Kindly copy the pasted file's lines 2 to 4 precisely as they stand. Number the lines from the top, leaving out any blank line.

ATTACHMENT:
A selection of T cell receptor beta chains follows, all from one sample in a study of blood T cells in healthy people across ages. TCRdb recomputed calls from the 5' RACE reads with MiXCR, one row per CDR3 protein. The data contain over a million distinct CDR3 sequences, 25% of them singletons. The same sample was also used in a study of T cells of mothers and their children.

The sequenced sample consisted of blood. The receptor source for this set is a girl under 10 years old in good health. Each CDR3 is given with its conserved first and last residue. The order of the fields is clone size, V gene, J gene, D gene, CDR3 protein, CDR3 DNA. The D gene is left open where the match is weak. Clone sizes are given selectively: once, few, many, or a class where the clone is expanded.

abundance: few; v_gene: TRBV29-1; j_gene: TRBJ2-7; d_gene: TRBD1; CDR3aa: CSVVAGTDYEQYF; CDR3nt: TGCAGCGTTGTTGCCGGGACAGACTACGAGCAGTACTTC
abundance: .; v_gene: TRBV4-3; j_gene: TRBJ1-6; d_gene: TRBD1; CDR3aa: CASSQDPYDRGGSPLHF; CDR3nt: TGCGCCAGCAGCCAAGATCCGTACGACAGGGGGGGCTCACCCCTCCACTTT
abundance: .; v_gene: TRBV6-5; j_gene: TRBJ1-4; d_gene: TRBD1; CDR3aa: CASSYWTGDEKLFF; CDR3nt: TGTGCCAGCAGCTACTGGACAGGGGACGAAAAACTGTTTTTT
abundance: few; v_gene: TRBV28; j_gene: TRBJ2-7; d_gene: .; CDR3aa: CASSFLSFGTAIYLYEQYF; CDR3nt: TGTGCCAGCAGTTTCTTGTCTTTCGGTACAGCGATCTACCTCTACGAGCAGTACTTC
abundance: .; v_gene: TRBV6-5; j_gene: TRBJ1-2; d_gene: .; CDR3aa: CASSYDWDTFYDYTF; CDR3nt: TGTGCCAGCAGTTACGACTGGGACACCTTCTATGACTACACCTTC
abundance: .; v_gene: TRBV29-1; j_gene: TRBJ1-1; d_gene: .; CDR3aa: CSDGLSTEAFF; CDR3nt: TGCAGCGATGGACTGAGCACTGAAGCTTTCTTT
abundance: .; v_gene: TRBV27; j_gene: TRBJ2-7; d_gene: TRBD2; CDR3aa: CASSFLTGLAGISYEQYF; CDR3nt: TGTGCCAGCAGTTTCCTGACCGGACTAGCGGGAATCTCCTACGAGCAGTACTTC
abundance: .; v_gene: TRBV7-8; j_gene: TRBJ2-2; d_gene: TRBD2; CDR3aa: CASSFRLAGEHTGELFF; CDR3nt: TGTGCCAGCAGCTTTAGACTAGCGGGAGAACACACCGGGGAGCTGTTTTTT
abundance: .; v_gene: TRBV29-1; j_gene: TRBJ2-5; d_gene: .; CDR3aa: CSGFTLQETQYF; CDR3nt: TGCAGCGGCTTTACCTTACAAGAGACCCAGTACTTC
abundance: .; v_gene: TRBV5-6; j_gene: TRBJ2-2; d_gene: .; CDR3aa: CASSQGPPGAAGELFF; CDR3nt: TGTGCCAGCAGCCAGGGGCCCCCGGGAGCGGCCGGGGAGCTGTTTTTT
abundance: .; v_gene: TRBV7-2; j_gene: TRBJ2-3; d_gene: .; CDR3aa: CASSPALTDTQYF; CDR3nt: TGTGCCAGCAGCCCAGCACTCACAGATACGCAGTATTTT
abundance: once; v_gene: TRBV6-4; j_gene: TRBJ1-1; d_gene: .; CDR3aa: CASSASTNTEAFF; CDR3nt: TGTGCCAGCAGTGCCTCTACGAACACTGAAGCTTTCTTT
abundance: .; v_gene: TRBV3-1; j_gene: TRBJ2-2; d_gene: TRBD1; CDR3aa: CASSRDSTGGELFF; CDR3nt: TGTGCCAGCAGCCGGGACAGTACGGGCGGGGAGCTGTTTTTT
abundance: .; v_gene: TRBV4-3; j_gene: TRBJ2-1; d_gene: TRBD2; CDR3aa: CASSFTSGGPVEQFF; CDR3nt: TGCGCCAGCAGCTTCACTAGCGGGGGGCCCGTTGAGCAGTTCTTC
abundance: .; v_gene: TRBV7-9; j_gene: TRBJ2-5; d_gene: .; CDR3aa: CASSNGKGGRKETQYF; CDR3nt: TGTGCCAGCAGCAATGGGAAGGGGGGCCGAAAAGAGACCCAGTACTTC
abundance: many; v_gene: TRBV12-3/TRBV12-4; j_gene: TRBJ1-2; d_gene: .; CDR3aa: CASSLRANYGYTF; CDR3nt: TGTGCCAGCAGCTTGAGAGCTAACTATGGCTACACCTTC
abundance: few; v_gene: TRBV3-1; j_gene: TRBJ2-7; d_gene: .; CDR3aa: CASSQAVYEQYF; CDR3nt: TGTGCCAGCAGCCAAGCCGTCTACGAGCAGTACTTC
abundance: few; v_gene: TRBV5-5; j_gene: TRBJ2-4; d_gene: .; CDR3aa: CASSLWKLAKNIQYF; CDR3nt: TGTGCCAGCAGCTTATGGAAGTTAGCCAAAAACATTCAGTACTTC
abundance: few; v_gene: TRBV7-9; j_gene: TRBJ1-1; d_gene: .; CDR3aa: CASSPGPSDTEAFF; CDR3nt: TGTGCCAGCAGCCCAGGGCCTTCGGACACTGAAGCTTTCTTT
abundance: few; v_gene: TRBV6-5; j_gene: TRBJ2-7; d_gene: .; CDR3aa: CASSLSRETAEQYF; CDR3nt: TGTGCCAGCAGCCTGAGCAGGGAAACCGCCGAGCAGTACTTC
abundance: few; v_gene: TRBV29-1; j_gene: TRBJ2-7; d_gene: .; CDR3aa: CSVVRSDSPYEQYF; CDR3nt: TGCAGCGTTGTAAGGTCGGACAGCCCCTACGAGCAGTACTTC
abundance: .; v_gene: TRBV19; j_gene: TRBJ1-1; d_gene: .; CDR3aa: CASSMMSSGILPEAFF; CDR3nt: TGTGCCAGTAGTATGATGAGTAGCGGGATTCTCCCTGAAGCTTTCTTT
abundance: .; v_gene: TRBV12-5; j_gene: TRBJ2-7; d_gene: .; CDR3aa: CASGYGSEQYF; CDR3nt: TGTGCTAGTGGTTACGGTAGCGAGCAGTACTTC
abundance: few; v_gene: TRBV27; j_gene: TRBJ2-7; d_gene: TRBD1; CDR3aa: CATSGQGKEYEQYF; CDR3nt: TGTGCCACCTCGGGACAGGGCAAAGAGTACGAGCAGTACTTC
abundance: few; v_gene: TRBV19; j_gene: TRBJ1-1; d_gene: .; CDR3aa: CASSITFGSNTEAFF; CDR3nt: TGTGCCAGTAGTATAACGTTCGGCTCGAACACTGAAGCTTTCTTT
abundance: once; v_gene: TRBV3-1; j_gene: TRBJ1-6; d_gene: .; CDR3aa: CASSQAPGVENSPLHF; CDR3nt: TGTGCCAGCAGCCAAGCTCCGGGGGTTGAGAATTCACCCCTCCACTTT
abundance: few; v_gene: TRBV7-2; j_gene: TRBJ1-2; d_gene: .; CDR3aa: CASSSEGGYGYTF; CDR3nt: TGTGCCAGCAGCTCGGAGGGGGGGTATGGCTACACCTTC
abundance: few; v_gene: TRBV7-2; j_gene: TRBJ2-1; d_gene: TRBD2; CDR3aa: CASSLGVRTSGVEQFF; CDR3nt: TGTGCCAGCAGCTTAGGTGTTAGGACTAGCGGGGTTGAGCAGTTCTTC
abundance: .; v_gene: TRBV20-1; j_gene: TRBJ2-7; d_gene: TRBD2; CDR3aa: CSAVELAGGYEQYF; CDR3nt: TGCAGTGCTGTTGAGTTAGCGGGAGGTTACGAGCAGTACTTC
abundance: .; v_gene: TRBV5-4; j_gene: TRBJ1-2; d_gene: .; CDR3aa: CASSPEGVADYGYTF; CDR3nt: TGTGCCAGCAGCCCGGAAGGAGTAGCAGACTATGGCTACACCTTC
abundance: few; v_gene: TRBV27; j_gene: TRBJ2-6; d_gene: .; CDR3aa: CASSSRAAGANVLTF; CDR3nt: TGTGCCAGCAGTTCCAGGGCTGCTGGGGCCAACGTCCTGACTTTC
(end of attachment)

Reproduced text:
The sequenced sample consisted of blood. The receptor source for this set is a girl under 10 years old in good health. Each CDR3 is given with its conserved first and last residue. The order of the fields is clone size, V gene, J gene, D gene, CDR3 protein, CDR3 DNA. The D gene is left open where the match is weak. Clone sizes are given selectively: once, few, many, or a class where the clone is expanded.

abundance: few; v_gene: TRBV29-1; j_gene: TRBJ2-7; d_gene: TRBD1; CDR3aa: CSVVAGTDYEQYF; CDR3nt: TGCAGCGTTGTTGCCGGGACAGACTACGAGCAGTACTTC
abundance: .; v_gene: TRBV4-3; j_gene: TRBJ1-6; d_gene: TRBD1; CDR3aa: CASSQDPYDRGGSPLHF; CDR3nt: TGCGCCAGCAGCCAAGATCCGTACGACAGGGGGGGCTCACCCCTCCACTTT